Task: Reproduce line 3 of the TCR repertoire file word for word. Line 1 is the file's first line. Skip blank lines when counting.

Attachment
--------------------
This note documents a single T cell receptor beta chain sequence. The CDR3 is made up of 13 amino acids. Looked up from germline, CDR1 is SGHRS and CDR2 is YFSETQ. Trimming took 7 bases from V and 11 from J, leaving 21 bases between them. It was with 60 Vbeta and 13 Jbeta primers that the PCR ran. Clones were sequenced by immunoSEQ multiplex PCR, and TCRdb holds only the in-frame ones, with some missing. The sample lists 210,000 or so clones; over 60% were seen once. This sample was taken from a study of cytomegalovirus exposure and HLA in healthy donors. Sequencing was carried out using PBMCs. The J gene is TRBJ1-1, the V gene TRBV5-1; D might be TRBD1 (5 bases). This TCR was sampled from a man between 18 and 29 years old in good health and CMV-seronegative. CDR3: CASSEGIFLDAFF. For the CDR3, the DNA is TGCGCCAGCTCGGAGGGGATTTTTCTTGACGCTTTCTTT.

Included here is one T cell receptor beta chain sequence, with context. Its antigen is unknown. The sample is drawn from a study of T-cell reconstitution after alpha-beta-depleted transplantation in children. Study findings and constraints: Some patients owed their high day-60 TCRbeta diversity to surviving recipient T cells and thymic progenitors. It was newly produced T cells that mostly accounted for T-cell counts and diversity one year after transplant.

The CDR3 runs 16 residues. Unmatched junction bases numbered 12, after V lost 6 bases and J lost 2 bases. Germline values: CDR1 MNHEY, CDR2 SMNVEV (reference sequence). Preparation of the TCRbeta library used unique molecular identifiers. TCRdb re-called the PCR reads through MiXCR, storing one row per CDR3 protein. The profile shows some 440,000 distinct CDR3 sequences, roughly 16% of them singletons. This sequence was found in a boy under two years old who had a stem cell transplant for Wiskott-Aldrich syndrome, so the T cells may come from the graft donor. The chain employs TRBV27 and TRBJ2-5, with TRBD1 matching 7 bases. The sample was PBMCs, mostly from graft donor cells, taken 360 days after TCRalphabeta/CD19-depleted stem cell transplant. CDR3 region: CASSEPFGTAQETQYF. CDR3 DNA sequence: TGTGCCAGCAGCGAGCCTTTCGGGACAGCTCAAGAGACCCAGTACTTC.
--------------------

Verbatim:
The CDR3 runs 16 residues. Unmatched junction bases numbered 12, after V lost 6 bases and J lost 2 bases. Germline values: CDR1 MNHEY, CDR2 SMNVEV (reference sequence). Preparation of the TCRbeta library used unique molecular identifiers. TCRdb re-called the PCR reads through MiXCR, storing one row per CDR3 protein. The profile shows some 440,000 distinct CDR3 sequences, roughly 16% of them singletons. This sequence was found in a boy under two years old who had a stem cell transplant for Wiskott-Aldrich syndrome, so the T cells may come from the graft donor. The chain employs TRBV27 and TRBJ2-5, with TRBD1 matching 7 bases. The sample was PBMCs, mostly from graft donor cells, taken 360 days after TCRalphabeta/CD19-depleted stem cell transplant. CDR3 region: CASSEPFGTAQETQYF. CDR3 DNA sequence: TGTGCCAGCAGCGAGCCTTTCGGGACAGCTCAAGAGACCCAGTACTTC.